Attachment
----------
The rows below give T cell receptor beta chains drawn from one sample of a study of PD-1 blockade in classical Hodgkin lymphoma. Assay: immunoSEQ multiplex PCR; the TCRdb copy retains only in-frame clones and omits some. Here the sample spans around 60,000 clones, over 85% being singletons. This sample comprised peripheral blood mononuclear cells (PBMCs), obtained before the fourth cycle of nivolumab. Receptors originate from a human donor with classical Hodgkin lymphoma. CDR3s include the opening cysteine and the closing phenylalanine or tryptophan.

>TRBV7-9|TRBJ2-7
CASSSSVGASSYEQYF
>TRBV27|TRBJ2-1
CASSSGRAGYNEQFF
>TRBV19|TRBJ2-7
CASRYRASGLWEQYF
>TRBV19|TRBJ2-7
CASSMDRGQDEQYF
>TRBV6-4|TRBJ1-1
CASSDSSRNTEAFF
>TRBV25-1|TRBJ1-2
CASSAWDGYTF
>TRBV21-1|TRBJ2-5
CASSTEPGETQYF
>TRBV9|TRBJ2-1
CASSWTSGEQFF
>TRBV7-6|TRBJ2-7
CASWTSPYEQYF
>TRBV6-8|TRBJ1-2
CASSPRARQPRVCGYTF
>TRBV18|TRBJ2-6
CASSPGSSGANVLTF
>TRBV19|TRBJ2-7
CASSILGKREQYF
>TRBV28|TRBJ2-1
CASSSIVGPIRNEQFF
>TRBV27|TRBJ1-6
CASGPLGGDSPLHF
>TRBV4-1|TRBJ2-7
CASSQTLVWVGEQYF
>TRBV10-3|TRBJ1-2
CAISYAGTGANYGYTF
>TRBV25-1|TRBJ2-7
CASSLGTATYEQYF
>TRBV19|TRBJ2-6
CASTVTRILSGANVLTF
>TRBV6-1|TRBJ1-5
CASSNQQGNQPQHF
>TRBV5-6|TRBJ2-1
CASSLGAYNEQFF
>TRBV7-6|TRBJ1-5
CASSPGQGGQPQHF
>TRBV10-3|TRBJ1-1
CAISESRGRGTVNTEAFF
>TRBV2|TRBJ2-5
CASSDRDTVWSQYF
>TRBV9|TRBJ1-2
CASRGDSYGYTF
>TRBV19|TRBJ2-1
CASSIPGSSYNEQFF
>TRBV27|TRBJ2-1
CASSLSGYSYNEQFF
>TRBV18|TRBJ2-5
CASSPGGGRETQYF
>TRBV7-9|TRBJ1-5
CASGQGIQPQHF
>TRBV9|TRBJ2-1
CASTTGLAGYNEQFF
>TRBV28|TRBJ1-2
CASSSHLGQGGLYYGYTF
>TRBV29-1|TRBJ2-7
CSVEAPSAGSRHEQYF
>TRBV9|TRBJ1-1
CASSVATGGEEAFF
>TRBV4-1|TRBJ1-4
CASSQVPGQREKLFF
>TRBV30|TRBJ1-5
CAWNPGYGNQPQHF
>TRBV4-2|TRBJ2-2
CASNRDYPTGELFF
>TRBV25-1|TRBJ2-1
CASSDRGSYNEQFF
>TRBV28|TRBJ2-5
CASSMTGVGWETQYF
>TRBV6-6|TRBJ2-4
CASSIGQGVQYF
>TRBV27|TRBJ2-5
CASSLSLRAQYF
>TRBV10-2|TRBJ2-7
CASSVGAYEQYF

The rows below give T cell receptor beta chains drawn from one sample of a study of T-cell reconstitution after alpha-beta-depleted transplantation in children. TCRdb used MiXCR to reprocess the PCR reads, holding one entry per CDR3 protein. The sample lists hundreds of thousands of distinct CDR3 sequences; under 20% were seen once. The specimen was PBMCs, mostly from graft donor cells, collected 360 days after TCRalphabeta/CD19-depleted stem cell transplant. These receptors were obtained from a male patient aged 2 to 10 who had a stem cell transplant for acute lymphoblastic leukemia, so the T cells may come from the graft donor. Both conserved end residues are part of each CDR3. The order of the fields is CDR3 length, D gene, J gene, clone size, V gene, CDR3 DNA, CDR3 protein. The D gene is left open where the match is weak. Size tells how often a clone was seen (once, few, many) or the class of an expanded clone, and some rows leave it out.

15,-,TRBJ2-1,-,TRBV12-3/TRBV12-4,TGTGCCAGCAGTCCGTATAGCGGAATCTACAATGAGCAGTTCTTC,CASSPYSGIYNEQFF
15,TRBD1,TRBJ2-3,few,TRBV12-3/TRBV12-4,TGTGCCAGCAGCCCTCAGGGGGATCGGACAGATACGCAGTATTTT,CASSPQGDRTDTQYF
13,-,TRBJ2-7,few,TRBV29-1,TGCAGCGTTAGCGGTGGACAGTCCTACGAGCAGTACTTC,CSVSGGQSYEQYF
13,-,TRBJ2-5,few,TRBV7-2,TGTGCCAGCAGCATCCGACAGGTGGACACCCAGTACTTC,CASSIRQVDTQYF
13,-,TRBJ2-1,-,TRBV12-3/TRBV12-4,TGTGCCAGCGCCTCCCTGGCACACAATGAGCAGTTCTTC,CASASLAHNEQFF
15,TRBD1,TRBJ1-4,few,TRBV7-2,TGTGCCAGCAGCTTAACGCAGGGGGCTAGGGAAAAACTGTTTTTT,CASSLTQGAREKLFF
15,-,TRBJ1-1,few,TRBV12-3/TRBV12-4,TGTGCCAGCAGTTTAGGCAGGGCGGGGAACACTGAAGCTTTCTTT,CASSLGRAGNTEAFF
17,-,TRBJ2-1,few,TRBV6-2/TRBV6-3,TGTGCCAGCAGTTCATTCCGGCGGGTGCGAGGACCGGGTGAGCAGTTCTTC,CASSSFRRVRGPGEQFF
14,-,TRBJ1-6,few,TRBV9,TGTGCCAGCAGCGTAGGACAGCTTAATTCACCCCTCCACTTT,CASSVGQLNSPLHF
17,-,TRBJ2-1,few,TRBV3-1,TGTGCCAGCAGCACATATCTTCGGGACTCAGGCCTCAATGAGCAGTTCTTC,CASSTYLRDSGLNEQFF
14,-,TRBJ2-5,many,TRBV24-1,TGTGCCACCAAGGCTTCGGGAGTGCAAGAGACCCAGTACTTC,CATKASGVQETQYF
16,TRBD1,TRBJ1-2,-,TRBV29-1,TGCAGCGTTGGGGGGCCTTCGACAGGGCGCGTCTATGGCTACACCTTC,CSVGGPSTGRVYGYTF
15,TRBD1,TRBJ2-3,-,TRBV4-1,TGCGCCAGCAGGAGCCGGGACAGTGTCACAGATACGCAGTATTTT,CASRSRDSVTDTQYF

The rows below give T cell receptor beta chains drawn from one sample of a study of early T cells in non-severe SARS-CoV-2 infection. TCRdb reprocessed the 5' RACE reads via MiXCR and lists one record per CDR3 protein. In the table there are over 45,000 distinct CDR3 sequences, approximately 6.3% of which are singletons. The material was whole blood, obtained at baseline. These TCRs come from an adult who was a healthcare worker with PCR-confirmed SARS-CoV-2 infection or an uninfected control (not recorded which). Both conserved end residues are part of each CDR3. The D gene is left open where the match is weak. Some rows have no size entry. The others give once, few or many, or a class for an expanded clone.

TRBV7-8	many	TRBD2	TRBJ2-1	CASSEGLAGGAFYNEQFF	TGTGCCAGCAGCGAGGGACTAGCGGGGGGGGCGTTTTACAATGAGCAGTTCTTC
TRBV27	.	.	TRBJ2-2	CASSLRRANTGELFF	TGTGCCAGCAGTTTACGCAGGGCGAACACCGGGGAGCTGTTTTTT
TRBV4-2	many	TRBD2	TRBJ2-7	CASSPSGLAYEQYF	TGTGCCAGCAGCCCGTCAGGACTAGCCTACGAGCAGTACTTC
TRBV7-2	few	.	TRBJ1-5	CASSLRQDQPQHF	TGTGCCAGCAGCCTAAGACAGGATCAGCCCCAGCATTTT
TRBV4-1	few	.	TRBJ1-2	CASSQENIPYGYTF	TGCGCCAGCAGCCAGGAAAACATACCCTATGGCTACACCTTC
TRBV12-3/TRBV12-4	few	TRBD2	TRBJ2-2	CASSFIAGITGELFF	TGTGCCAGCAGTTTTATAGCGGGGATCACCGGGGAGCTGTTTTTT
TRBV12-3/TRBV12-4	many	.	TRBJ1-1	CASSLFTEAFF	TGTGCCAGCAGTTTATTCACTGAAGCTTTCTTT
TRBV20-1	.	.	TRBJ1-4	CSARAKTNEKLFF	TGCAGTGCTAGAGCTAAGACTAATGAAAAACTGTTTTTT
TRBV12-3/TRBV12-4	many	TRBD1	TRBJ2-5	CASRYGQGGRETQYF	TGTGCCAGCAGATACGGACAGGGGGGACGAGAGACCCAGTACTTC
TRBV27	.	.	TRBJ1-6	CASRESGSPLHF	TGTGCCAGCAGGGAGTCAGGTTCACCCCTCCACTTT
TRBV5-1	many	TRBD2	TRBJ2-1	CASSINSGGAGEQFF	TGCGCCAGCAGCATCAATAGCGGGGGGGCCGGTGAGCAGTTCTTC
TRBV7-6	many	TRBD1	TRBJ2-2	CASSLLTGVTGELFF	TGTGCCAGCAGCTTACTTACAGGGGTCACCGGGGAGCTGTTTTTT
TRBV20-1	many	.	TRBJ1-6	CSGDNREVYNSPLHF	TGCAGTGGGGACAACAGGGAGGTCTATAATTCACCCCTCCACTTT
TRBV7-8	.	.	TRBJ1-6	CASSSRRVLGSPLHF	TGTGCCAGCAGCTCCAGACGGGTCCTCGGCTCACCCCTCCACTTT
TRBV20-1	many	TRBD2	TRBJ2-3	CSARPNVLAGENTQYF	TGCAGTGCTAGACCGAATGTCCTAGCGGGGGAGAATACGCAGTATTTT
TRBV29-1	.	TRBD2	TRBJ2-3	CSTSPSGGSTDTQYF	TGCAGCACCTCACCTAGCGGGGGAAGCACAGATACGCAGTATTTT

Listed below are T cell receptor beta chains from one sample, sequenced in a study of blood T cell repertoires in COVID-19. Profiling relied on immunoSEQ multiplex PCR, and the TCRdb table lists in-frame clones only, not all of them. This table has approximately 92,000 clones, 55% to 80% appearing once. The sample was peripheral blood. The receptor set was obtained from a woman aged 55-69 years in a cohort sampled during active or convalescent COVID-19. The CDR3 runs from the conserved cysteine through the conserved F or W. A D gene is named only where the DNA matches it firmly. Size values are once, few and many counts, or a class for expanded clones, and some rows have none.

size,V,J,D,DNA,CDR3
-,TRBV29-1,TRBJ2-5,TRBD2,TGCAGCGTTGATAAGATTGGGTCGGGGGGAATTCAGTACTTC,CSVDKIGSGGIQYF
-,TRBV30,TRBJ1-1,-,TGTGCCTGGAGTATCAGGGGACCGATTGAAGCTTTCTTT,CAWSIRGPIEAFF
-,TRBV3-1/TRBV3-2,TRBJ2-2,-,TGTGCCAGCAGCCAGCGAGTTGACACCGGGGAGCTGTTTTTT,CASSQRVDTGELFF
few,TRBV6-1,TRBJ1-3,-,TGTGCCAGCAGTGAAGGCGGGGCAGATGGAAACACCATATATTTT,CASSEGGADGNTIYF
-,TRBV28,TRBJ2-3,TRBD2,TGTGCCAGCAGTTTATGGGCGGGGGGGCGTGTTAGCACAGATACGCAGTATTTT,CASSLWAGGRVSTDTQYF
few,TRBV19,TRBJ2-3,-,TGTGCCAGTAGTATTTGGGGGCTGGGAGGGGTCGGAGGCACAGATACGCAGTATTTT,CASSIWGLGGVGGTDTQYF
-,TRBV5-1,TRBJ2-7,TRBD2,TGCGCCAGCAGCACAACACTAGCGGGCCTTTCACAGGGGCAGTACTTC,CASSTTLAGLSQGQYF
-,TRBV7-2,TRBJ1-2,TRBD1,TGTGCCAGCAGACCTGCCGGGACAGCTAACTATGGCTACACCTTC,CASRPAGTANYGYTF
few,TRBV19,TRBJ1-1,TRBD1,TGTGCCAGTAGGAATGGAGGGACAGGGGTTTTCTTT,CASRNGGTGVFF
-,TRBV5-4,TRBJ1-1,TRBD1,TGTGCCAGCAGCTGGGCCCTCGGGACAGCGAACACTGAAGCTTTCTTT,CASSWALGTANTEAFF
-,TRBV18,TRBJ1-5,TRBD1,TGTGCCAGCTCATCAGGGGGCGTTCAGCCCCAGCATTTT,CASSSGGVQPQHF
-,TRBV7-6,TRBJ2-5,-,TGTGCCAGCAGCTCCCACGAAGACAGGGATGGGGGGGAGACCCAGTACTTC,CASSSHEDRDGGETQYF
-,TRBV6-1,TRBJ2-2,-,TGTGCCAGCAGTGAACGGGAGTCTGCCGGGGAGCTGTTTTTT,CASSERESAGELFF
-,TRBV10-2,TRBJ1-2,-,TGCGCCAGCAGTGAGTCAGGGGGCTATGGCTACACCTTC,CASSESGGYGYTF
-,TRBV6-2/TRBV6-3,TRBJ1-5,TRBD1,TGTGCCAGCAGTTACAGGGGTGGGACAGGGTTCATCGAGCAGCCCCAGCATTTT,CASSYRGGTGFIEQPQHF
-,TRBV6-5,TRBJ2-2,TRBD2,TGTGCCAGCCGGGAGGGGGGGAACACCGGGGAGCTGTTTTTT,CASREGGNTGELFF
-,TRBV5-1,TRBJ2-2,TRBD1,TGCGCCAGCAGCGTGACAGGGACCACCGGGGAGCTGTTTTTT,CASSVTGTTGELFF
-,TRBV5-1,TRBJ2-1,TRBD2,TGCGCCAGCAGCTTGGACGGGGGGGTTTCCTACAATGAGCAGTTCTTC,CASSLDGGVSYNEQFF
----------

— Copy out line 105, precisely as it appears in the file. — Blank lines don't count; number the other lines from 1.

TRBV12-3/TRBV12-4	many	TRBD1	TRBJ2-5	CASRYGQGGRETQYF	TGTGCCAGCAGATACGGACAGGGGGGACGAGAGACCCAGTACTTC